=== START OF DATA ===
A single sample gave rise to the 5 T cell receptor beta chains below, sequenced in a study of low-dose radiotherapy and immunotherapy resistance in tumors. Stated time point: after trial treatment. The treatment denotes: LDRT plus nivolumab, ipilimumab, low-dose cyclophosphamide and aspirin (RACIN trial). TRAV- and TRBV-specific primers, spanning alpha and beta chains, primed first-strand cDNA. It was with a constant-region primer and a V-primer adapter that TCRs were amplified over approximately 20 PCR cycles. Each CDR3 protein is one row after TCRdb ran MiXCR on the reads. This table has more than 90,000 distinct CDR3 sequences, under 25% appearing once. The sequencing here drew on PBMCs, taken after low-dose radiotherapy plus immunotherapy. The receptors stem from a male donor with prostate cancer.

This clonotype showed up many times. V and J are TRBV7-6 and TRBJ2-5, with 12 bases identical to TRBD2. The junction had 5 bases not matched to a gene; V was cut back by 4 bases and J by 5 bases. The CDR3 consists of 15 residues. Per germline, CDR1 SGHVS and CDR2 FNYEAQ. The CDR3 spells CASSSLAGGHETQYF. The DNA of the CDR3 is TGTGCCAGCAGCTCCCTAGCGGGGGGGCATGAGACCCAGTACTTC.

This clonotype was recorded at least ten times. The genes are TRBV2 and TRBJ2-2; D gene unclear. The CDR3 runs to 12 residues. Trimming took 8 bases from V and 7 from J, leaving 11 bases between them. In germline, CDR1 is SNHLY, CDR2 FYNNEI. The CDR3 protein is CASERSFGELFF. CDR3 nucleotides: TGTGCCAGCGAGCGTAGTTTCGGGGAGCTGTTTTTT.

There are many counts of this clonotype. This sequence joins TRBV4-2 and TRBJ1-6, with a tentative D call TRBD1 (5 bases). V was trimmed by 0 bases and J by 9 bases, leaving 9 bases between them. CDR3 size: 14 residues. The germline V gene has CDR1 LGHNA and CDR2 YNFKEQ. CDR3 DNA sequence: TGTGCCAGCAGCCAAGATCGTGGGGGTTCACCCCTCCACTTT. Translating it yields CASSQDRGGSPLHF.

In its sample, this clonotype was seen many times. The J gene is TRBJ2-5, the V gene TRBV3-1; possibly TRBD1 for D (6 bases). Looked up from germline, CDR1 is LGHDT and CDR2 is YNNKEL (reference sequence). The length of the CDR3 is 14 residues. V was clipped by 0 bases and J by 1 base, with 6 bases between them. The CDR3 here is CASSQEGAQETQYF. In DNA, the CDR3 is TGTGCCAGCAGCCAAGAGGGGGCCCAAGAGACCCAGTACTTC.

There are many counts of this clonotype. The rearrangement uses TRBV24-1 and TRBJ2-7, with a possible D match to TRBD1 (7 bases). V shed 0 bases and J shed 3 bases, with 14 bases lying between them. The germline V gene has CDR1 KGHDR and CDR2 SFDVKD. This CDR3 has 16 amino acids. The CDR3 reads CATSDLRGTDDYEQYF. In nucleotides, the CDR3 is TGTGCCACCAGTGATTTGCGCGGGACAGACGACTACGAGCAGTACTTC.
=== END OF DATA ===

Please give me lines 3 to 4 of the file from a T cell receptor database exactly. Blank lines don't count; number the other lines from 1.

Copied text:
This clonotype was recorded at least ten times. The genes are TRBV2 and TRBJ2-2; D gene unclear. The CDR3 runs to 12 residues. Trimming took 8 bases from V and 7 from J, leaving 11 bases between them. In germline, CDR1 is SNHLY, CDR2 FYNNEI. The CDR3 protein is CASERSFGELFF. CDR3 nucleotides: TGTGCCAGCGAGCGTAGTTTCGGGGAGCTGTTTTTT.

There are many counts of this clonotype. This sequence joins TRBV4-2 and TRBJ1-6, with a tentative D call TRBD1 (5 bases). V was trimmed by 0 bases and J by 9 bases, leaving 9 bases between them. CDR3 size: 14 residues. The germline V gene has CDR1 LGHNA and CDR2 YNFKEQ. CDR3 DNA sequence: TGTGCCAGCAGCCAAGATCGTGGGGGTTCACCCCTCCACTTT. Translating it yields CASSQDRGGSPLHF.